Neurodevelopmental disorders

Gene therapy for mucopolysaccharidosis shows promise

A novel intracerebral gene therapy approach has produced encouraging results in a phase I/II trial in children with mucopolysaccharidosis type IIIB syndrome (MPS IIIB), a lysosomal storage disorder characterized by onset of progressive cognitive deterioration after 2–4 years of seemingly normal development. The findings indicate that the treatment leads to slowing of cognitive decline, especially if administered early in the disease course.

MPS IIIB is caused by mutations in NAGLU, which encodes α-N-acetylglucosaminidase. Reduced function of this enzyme results in accumulation of partially degraded heparan sulfate in the lysosomes. The new gene therapy approach was designed to restore the production of functional NAGLU protein in the brain.

“This has been a very long journey, initiated 20 years ago by Jean-Michel Heard at the Pasteur Institute,” explains Marc Tardieu, the lead author of the study. “Preclinical work in MPS IIIB mice and dogs demonstrated that intracerebral injection of a therapeutic vector was highly effective, but only if performed early in the life of the animal.”

“We altered the natural course of the disease in terms of cognitive decline”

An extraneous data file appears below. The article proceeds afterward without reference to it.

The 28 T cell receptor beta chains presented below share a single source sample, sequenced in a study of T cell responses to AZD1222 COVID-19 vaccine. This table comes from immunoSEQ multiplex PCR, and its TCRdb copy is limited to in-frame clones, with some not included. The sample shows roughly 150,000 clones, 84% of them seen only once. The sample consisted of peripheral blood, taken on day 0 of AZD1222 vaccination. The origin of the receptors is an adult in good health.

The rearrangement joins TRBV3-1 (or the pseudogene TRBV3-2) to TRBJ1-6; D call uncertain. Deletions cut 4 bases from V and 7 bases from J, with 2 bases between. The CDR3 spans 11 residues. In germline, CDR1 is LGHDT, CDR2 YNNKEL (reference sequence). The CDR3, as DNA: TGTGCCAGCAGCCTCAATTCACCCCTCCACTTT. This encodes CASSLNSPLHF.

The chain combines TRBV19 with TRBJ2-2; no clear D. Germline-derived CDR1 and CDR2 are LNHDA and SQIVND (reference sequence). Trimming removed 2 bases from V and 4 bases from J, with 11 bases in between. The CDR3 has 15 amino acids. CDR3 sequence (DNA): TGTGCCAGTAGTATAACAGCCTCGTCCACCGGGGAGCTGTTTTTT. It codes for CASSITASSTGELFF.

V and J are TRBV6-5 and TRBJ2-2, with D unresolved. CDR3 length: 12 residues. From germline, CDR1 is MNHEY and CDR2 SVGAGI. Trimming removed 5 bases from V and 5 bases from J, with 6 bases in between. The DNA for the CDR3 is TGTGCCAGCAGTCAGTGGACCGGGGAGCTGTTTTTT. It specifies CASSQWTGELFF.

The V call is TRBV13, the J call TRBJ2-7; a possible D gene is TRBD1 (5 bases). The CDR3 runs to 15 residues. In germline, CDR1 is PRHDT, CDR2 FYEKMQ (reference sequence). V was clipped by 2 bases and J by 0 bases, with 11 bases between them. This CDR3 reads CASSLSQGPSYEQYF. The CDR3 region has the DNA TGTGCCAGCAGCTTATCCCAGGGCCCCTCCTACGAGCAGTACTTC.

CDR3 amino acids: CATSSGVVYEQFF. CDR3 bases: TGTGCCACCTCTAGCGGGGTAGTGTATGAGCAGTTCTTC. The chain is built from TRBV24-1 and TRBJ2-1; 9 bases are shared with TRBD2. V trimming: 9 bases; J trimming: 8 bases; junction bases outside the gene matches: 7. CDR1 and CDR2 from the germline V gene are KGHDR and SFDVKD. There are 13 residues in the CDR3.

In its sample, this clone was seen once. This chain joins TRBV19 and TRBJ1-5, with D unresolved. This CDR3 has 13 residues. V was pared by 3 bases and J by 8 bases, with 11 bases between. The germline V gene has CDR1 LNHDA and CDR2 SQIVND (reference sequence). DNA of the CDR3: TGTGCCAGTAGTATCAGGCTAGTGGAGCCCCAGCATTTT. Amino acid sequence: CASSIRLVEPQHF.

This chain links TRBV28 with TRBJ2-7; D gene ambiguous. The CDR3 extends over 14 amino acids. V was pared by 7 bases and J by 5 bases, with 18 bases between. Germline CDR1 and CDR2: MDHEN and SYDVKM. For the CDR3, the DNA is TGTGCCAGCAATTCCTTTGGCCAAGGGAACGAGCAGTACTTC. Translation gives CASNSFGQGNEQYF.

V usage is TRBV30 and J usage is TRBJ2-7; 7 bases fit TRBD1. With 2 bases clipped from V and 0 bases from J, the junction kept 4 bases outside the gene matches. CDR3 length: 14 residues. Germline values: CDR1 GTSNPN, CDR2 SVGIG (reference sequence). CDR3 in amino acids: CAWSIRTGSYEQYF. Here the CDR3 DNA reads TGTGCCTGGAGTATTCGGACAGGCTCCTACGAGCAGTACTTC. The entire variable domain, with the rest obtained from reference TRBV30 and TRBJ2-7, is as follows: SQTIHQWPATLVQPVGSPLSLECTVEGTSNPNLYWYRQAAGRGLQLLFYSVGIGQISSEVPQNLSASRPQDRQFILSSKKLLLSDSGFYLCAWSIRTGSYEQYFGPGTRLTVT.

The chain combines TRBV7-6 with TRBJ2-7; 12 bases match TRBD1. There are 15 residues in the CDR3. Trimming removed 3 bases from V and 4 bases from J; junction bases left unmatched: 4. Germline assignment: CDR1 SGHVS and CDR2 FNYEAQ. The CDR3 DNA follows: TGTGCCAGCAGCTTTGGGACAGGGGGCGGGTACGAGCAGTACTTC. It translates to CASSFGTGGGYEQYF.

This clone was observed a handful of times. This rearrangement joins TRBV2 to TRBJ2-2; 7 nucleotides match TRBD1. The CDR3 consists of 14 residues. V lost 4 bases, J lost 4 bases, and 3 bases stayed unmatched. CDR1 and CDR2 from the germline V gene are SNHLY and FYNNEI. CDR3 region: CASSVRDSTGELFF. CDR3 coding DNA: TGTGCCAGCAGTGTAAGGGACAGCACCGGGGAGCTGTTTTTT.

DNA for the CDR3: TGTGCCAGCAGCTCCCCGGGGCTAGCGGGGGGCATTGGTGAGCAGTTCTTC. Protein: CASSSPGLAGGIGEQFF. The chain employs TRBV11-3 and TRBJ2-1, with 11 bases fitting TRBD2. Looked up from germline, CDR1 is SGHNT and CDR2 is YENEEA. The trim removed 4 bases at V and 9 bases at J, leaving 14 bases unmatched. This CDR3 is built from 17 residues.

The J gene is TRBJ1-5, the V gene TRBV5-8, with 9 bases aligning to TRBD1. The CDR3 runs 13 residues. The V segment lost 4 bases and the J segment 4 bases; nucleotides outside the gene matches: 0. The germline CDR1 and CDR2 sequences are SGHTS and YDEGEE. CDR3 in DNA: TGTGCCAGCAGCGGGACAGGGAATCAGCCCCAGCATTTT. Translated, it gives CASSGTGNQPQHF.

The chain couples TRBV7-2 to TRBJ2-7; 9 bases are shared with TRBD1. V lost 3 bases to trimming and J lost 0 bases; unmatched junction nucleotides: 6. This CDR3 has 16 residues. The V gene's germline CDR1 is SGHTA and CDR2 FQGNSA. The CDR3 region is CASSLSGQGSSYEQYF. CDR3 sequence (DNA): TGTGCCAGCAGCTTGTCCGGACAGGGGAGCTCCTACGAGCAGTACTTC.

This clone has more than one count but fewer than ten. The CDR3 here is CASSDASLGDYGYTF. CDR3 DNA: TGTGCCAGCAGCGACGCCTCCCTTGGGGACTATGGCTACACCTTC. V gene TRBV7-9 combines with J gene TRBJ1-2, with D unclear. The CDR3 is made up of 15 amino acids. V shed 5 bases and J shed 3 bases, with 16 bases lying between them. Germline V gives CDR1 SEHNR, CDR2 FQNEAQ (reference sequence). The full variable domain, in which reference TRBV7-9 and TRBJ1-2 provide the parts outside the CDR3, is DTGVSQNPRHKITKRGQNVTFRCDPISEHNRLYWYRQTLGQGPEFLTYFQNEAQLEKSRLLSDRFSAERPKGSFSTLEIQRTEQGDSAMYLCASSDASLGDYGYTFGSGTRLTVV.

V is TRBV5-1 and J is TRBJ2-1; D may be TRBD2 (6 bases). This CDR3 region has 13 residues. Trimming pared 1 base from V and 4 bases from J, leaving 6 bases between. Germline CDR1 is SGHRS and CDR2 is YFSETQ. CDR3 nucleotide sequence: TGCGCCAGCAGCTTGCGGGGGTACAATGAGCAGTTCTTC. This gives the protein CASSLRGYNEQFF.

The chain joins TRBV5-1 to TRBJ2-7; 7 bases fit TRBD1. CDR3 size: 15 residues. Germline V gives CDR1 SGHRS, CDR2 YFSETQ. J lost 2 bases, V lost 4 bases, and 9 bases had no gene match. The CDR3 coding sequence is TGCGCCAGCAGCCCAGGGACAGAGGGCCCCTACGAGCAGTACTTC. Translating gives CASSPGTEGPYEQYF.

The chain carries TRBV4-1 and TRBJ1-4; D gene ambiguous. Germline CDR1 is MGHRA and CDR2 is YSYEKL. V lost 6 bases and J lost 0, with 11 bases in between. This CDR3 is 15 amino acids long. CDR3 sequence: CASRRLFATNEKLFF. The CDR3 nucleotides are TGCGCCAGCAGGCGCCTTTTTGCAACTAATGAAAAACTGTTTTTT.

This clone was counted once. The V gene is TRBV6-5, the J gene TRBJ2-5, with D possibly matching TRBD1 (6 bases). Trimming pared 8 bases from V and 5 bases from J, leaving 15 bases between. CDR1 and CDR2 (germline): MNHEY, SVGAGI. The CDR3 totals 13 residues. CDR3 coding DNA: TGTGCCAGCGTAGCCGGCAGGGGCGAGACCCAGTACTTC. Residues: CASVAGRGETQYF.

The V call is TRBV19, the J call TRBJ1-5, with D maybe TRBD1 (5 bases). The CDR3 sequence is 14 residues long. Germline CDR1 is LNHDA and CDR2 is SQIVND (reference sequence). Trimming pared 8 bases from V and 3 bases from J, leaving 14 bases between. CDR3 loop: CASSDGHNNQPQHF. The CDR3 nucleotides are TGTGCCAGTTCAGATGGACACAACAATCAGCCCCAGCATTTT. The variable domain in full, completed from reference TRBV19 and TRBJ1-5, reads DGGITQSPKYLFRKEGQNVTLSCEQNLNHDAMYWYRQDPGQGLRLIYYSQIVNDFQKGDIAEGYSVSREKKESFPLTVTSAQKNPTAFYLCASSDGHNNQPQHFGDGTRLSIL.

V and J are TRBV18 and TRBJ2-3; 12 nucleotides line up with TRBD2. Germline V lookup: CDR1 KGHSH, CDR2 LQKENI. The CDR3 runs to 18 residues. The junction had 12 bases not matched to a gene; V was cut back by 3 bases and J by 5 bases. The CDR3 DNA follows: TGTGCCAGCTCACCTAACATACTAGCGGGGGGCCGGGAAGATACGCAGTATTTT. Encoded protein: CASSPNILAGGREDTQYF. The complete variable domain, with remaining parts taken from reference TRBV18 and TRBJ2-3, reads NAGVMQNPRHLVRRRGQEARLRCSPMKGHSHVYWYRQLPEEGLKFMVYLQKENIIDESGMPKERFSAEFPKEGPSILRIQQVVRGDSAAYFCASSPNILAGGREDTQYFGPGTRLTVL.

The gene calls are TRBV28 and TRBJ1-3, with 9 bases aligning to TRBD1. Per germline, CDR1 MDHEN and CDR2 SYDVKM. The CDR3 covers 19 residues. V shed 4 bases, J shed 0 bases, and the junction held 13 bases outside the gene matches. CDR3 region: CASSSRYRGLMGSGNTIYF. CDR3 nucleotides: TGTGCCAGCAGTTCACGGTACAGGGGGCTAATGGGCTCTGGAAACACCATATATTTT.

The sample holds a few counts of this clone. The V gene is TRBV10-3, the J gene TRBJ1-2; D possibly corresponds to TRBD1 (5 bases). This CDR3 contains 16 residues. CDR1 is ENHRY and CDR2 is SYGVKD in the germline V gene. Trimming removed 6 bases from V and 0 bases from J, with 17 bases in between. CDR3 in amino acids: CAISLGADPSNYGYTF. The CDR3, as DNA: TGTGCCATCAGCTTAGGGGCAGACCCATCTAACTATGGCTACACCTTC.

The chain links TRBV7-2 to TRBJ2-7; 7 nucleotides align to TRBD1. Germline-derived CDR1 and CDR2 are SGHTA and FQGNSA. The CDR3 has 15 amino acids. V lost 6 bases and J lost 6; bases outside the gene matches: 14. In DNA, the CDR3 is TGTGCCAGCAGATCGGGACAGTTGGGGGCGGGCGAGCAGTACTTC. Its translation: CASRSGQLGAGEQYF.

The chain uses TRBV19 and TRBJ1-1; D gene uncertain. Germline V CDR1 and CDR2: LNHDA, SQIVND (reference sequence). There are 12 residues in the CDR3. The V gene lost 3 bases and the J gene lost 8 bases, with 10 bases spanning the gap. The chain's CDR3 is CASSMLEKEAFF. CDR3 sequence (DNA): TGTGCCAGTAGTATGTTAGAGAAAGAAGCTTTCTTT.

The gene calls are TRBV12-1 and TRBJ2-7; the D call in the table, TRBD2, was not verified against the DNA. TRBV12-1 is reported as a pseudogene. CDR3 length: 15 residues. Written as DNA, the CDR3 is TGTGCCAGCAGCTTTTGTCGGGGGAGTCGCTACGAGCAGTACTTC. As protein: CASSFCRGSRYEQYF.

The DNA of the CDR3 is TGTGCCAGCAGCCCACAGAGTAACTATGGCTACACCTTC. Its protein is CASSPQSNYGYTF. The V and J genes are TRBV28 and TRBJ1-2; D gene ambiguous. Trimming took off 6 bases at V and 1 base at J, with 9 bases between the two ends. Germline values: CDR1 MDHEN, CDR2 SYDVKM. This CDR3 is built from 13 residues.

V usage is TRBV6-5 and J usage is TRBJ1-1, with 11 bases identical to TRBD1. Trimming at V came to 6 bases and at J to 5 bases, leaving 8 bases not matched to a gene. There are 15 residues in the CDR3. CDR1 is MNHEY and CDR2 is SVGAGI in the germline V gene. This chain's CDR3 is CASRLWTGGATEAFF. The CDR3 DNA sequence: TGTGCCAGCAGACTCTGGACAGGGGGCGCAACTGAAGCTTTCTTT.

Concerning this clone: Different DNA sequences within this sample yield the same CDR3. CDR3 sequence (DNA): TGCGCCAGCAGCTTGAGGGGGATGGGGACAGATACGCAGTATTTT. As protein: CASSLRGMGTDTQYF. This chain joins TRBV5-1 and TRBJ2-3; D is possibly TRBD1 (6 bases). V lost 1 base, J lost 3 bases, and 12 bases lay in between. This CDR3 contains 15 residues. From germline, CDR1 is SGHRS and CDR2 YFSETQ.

A recombinant adeno-associated virus 2/5 vector containing the human NAGLU gene was administered intracerebrally to four children with MPS IIIB, aged 20, 26, 30 and 53 months. The children also received immunosuppressive therapy to prevent induction of a deleterious immune response against the therapeutic enzyme.

The study did not include a control group, so the researchers used data from previous studies of the natural history of MPS IIIB to define the expected level of cognitive functioning. All four of the treated children showed better-than-expected cognitive development over a 30-month follow-up period, with the youngest participant showing the best outcome. Despite some adverse events, the treatment was judged to have a favourable safety profile.

“We altered the natural course of the disease in terms of cognitive decline, most probably with a window of opportunity for the best therapeutic efficacy before 2 years of age,” concludes Tardieu. “The next step is a new multicentric protocol with a larger number of young patients and delivery of the therapeutic vector both within and outside the brain.”


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    Tardieu, M. et al. Intracerebral gene therapy in children with mucopolysaccharidosis type IIIB syndrome: an uncontrolled phase 1/2 clinical trial. Lancet Neurol. (2017)

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Wood, H. Gene therapy for mucopolysaccharidosis shows promise. Nat Rev Neurol 13, 513 (2017).

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